Mayor Nolan Crouse intends to run for Alberta Liberal Party leader
St. Albert Mayor Nolan Crouse has announced his intention to run for the leader of the Alberta Liberal Party while still finishing his term as municipal leader.
“I’m not leaving the mayor’s job and I won’t leave the mayor’s job even if I become the leader,” Crouse said. “My priority is to be the mayor and the mayor’s job will get done first.”
Tuesday morning Crouse released a statement of intent to run for the leadership spot, making him the first candidate to enter the race, which started on Monday.
Crouse said he will not let his leadership bid conflict with his job as mayor and plans to put the municipal job first until his term is done in October. Crouse has no plans to drop any of his current commitments to the city and will stay on as Capital Region Board chair to help transition the organization to a new set of elected officials in the fall.
Once the municipal race begins, Crouse said his commitments to the city will begin to wind down and he will have more free time. Crouse said he won’t be occupied with things like planning the 2018 city budget and any annual meetings will likely happen after the new crop of municipal leaders is elected.
Without actually sitting as a provincial MLA, the mayor said the party leadership position is a volunteer position.
“I’m going in to this for public service,” Crouse said. “It’s a full time volunteer role starting this fall for the greater good of politics and the greater good of Alberta, possibly.”
Crouse said he will find time to balance both roles by primarily using online platforms and making phone calls to campaign for the job. He said he won’t strive to tour every corner of the province himself, but plans to use social media and volunteers to help him connect with Albertans.
He hopes to have 100 volunteers working with him during the campaign in some capacity.
The one-seat Alberta Liberal Party is currently one of the smallest in the province. Crouse expects the race to be less gruelling than the current Progressive Conservative leadership race because there are fewer registered members of the Alberta Liberal party.
Before settling on running for the leadership position, Crouse considered other options for the next leg of his career, like writing a book or working on the board of Travel Alberta.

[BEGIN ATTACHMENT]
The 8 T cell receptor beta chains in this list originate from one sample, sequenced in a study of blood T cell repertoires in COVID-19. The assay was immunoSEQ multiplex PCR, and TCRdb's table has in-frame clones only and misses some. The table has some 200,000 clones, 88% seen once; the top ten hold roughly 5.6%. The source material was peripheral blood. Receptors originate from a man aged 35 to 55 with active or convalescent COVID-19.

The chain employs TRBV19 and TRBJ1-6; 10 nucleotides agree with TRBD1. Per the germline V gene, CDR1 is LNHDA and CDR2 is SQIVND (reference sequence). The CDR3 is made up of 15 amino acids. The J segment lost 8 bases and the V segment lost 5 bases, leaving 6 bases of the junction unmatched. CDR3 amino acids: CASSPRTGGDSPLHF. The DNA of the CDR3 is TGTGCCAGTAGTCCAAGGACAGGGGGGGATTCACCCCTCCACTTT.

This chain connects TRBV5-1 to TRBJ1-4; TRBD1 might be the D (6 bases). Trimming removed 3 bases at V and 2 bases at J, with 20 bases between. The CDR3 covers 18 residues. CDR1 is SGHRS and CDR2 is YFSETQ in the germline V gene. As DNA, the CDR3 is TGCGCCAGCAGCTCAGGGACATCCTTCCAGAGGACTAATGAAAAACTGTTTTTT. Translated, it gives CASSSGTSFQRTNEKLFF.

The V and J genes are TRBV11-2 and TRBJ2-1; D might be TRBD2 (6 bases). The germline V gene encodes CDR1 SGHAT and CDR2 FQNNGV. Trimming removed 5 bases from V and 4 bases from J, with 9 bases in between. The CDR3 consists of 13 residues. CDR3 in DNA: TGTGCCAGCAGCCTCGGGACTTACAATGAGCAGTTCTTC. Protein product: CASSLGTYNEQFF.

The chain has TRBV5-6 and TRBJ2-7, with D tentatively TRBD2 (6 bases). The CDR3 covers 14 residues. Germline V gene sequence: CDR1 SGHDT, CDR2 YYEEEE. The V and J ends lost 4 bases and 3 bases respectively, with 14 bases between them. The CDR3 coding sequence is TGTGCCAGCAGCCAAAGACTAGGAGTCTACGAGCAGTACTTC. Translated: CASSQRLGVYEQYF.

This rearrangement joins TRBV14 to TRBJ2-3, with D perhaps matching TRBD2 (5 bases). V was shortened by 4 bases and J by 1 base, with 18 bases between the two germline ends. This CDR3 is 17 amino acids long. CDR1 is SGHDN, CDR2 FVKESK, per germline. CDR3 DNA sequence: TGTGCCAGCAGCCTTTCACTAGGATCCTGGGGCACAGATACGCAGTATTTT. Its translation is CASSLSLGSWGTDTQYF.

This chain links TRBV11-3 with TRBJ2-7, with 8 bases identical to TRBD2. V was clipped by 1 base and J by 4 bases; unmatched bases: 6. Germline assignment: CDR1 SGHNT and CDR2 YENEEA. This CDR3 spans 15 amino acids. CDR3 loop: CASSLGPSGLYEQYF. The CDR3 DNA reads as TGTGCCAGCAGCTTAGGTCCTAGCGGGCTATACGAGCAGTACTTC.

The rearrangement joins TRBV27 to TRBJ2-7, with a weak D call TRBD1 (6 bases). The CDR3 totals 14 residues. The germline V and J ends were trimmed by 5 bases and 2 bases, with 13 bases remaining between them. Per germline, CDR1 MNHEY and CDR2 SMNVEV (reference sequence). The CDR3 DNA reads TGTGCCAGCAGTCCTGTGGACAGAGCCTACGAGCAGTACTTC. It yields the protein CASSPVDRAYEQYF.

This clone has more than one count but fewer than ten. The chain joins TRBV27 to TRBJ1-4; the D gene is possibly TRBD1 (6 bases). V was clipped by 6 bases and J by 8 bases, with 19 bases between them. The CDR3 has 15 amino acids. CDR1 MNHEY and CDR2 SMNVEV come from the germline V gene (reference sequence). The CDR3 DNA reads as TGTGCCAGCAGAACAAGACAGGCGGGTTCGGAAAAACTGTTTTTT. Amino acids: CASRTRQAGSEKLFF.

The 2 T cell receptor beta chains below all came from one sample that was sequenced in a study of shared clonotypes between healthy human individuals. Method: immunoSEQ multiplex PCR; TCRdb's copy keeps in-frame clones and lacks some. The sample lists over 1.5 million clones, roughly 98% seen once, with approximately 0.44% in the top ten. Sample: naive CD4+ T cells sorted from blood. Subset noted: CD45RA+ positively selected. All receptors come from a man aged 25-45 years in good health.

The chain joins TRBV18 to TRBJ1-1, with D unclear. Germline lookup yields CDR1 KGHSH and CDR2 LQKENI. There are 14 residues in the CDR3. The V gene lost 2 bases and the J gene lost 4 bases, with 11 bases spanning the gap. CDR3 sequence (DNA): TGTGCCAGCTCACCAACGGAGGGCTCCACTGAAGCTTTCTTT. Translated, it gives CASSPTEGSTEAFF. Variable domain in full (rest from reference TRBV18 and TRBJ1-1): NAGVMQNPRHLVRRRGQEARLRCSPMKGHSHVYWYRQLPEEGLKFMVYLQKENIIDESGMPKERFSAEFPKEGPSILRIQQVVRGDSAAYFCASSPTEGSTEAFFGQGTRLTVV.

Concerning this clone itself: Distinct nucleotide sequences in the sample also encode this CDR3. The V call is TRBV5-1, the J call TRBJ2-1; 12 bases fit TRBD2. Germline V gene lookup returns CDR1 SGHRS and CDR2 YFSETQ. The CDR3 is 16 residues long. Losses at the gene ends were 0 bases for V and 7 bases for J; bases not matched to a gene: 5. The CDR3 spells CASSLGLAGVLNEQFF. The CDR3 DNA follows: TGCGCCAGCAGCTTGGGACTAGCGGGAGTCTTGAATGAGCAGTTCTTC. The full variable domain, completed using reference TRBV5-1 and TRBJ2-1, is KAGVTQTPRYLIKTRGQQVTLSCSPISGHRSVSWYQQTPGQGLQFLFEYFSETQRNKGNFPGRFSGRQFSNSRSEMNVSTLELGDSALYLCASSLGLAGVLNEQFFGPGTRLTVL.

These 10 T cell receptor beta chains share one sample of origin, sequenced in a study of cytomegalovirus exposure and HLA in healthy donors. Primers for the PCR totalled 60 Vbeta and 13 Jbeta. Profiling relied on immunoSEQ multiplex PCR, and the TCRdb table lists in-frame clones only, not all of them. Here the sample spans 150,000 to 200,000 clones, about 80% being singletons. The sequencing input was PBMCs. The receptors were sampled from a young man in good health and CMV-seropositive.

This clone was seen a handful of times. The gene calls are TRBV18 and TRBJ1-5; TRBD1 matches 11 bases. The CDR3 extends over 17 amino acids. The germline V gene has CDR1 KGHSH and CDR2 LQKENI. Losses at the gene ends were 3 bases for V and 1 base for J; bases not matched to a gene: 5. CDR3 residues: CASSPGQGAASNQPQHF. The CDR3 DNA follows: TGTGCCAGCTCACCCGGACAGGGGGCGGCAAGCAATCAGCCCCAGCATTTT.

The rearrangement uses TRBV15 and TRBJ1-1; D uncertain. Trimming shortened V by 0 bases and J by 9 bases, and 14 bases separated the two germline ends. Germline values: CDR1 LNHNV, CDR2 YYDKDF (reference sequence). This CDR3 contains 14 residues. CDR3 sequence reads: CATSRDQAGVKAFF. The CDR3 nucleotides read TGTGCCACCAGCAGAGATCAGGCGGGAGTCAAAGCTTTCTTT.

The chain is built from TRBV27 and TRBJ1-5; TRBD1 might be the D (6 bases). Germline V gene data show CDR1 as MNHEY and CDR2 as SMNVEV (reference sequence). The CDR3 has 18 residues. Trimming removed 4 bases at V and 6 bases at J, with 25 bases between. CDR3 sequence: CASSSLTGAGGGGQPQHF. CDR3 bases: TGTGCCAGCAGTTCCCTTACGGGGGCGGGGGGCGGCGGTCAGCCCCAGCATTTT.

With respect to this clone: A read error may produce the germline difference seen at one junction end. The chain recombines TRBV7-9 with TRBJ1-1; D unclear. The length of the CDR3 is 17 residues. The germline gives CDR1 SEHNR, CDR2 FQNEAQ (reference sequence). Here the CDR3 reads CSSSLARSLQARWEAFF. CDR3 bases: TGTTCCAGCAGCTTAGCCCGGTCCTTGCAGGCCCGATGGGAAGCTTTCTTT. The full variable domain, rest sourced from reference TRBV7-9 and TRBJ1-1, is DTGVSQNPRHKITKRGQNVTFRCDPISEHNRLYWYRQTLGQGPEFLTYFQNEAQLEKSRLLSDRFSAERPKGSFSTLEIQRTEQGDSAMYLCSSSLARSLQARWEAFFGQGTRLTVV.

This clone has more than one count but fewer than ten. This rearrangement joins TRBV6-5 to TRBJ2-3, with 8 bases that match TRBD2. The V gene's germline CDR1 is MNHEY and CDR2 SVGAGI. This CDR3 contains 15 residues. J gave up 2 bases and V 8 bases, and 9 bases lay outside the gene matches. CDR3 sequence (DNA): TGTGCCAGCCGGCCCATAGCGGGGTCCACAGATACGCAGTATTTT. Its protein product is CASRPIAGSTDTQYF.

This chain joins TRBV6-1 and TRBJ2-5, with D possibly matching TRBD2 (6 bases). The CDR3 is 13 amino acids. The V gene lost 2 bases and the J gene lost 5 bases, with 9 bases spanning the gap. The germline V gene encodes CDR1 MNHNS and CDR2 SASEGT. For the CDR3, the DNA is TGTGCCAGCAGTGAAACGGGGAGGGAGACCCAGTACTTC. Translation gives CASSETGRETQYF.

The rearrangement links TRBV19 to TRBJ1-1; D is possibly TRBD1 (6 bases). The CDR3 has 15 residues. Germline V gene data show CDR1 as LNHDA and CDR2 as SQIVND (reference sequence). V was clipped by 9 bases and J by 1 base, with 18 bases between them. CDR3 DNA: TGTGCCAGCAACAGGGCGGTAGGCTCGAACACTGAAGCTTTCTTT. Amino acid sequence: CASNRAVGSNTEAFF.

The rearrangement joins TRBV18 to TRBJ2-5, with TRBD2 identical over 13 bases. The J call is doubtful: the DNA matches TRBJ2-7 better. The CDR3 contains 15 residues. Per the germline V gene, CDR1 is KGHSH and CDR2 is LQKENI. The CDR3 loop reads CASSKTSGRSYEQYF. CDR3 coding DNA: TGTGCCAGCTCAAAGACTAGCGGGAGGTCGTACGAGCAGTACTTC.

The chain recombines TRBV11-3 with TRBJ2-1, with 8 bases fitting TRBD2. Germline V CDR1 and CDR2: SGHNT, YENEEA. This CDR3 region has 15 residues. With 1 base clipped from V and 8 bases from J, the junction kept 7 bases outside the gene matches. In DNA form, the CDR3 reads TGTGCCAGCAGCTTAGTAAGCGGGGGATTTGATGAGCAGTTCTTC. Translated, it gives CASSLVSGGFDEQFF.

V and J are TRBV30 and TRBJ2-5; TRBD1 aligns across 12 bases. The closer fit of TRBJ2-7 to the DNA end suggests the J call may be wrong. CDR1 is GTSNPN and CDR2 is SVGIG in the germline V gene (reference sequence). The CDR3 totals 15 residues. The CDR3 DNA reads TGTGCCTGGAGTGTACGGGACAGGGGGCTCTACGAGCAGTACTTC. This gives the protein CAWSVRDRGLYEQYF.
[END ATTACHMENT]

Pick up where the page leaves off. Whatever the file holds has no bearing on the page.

Crouse said during his time as mayor he realized that he sat near the centre of the political spectrum. It was then he began exploring political options on the provincial level.
In November, Crouse attended his first Alberta Liberal party event and it was then that he became a card-carrying member of the party. He also travelled to Red Deer for the Progressive Conservative convention in the same month, but found the Liberal party better represented his centrist values.
“I have always related more to the liberal philosophy over my lifetime and I think that was solidified while I was mayor,” Crouse said. “It’s really about taking left and right and finding middle ground and creating a triangle of ideology. You have a large gap in the middle, that sensible centre, that the Liberals will have to find a way to capture and capitalize on.”
The prospect of rebuilding the one-seat party is part of the appeal of the provincial position. Crouse said he has a passion for start ups, after having helped start the Brooks Bandits junior hockey team and a pulp mill in Slave Lake.
The one-term councillor and three-term mayor said that his experience as a public servant and working in the private sector will be his strength in the race.
Crouse brings a diverse resume to the table with training and work experience as a hockey coach, auctioneer, chemical technologist, small business owner and general manager of multiple public companies.
“I know how to build a team,” Crouse said. “I know how to chair a caucus.”
Crouse thinks his biggest challenge in the race is that he is not well known across the province.
“I’m not connected in the provincial world so the biggest challenge is going to be finding who to talk to and building a team of enough people who will be able to reach out,” Crouse said.
If elected, his first order of business will be to get a constituency association set up in all 87 ridings across the province to prepare for the 2019 election. Despite the heavy commitment to province-wide travel, Crouse said he plans to stay in St. Albert with his wife, three children and five grandchildren.
As of today, Crouse is only an unofficial candidate in the race. He needs to be approved by Elections Alberta before he is able to raise any funds or begin campaigning. In December he paid $1,000 of the $7,425 required by the party for the run for the position and is filling out the leadership paperwork.
The race officially opened on Monday and will run until a week-long online voting stretch at the end of May. Candidates have until March 31 to enter the race.
A new leader will be announced on June 4, 2017.